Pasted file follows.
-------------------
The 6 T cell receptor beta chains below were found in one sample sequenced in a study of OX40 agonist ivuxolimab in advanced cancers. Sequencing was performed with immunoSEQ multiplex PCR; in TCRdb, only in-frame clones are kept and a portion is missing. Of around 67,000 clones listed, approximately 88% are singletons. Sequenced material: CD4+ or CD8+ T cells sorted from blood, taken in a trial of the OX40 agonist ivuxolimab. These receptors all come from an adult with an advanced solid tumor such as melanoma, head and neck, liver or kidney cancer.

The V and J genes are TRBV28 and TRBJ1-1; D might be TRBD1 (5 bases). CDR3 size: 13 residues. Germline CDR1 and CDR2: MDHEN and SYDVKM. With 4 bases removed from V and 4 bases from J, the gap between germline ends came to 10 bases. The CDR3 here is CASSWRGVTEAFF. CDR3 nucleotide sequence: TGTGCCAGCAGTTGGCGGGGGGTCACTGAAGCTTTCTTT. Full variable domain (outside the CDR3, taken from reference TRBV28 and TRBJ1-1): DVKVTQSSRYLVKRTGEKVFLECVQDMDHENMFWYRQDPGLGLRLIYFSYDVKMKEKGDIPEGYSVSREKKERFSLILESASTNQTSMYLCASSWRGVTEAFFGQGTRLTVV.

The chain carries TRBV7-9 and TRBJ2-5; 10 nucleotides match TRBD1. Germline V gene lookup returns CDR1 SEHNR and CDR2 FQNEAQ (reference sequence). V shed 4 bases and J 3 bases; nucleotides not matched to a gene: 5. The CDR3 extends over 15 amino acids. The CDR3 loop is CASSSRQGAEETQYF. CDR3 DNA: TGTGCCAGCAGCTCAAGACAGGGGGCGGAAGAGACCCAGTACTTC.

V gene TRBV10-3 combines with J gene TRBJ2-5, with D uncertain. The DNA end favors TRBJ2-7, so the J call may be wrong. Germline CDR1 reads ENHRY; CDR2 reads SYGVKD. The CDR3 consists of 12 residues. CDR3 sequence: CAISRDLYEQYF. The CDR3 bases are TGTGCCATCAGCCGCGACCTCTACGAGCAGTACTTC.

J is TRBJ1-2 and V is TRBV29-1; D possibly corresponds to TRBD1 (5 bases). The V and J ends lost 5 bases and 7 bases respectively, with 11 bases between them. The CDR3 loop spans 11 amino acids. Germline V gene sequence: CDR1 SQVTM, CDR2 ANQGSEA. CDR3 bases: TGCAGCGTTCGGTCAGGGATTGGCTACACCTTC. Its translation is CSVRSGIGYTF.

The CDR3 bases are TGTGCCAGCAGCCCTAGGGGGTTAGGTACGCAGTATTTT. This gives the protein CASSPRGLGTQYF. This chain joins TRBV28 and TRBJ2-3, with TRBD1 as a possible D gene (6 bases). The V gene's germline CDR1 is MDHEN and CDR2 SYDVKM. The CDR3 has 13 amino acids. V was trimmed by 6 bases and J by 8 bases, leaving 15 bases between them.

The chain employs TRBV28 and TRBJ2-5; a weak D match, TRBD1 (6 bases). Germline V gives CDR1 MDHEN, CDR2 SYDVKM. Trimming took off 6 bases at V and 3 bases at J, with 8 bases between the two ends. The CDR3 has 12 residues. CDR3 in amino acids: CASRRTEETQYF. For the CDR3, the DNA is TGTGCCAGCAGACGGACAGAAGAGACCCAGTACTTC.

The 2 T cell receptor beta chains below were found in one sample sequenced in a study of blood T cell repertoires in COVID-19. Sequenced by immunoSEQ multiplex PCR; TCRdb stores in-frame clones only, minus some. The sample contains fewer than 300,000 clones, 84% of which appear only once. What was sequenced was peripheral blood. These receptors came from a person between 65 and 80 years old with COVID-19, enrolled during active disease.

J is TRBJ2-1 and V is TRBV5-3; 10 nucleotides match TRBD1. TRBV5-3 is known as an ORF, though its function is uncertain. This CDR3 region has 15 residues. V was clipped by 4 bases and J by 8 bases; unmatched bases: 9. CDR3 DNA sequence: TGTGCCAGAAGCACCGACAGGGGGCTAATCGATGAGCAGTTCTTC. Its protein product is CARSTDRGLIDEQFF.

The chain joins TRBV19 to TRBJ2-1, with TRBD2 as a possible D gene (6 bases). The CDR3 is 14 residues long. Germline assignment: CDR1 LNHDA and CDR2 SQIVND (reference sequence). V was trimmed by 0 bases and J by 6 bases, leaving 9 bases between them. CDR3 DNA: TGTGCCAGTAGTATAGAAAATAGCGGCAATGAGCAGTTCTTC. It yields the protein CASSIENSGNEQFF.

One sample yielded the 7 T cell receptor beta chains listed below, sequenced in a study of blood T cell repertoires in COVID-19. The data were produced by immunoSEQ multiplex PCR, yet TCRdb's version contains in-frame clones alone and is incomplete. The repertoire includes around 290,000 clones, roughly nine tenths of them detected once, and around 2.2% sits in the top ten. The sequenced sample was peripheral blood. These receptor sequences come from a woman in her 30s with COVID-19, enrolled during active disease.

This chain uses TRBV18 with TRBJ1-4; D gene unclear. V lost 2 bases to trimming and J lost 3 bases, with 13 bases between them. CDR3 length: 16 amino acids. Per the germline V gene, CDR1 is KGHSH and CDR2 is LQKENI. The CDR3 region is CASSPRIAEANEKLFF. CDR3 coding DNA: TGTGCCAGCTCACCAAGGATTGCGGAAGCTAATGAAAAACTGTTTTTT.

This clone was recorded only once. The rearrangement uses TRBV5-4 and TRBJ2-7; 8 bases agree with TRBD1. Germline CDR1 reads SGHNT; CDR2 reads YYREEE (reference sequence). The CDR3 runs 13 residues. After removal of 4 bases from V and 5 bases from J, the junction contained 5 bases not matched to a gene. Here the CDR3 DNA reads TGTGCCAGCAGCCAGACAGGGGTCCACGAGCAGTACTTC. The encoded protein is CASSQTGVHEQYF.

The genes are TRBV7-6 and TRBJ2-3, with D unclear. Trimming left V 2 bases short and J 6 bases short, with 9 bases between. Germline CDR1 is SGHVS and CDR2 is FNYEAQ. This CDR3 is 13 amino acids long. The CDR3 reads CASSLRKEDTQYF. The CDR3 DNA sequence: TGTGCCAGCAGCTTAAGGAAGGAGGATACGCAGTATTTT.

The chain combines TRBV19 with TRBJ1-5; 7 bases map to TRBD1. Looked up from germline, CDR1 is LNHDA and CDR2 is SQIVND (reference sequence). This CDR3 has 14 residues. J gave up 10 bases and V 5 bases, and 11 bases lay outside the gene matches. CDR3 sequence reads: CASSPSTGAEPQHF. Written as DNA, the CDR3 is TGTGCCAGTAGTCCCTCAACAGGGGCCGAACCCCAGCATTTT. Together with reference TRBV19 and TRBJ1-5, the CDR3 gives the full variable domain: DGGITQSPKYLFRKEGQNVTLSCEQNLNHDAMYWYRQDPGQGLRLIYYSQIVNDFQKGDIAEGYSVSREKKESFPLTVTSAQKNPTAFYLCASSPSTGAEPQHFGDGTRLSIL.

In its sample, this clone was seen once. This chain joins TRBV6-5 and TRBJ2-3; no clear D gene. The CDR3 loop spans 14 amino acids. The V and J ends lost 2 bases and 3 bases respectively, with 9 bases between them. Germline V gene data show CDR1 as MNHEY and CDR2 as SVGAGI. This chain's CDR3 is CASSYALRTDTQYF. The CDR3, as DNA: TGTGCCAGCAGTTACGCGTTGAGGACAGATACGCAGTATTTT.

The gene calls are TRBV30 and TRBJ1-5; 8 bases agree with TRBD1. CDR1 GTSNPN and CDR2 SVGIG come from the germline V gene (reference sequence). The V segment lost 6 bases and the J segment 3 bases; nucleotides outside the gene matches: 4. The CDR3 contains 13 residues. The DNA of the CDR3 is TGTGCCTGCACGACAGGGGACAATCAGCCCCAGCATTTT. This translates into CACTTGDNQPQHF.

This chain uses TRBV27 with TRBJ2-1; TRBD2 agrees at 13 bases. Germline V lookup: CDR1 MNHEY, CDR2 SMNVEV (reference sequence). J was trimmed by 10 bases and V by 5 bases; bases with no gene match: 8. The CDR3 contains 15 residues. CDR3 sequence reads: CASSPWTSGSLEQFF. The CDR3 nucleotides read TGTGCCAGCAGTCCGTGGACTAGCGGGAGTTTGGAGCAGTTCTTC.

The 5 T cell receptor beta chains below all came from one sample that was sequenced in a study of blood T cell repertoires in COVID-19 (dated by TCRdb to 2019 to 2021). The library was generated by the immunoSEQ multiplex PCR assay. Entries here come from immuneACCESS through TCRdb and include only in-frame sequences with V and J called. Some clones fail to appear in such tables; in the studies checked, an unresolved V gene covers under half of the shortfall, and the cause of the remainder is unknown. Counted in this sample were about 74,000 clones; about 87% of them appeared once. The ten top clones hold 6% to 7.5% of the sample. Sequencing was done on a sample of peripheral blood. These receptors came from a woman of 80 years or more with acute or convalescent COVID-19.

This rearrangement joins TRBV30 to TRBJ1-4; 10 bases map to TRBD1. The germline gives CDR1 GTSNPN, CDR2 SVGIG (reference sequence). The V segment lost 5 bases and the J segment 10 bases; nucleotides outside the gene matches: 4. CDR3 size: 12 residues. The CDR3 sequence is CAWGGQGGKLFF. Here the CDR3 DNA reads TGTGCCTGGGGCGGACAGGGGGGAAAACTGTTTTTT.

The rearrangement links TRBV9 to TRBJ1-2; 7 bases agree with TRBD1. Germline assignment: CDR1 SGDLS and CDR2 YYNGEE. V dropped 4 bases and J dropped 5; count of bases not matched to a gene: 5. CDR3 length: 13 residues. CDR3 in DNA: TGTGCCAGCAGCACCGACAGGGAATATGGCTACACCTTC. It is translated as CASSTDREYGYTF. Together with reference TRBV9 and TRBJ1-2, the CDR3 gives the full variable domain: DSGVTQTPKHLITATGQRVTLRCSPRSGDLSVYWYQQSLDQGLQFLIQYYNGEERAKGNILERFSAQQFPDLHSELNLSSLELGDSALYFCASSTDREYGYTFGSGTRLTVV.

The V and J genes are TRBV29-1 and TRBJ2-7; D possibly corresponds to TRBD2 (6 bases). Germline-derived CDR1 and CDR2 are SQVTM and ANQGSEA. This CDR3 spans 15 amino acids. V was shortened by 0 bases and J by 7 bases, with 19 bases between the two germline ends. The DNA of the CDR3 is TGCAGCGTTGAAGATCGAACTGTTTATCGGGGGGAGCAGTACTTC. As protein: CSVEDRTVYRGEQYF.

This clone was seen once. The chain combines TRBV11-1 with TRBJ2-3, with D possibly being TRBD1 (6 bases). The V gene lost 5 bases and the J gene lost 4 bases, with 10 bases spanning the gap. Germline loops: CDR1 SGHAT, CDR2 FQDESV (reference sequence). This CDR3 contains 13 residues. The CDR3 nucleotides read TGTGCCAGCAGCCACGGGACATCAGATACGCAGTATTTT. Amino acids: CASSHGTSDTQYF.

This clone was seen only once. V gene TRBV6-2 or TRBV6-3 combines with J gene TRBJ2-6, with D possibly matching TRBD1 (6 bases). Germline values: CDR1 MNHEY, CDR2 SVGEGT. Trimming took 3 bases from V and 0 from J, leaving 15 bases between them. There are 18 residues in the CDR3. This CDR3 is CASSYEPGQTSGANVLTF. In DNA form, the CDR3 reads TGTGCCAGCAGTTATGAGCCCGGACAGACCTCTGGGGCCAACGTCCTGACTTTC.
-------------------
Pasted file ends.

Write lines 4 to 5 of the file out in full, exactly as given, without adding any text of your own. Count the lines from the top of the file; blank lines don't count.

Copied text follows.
V gene TRBV10-3 combines with J gene TRBJ2-5, with D uncertain. The DNA end favors TRBJ2-7, so the J call may be wrong. Germline CDR1 reads ENHRY; CDR2 reads SYGVKD. The CDR3 consists of 12 residues. CDR3 sequence: CAISRDLYEQYF. The CDR3 bases are TGTGCCATCAGCCGCGACCTCTACGAGCAGTACTTC.

J is TRBJ1-2 and V is TRBV29-1; D possibly corresponds to TRBD1 (5 bases). The V and J ends lost 5 bases and 7 bases respectively, with 11 bases between them. The CDR3 loop spans 11 amino acids. Germline V gene sequence: CDR1 SQVTM, CDR2 ANQGSEA. CDR3 bases: TGCAGCGTTCGGTCAGGGATTGGCTACACCTTC. Its translation is CSVRSGIGYTF.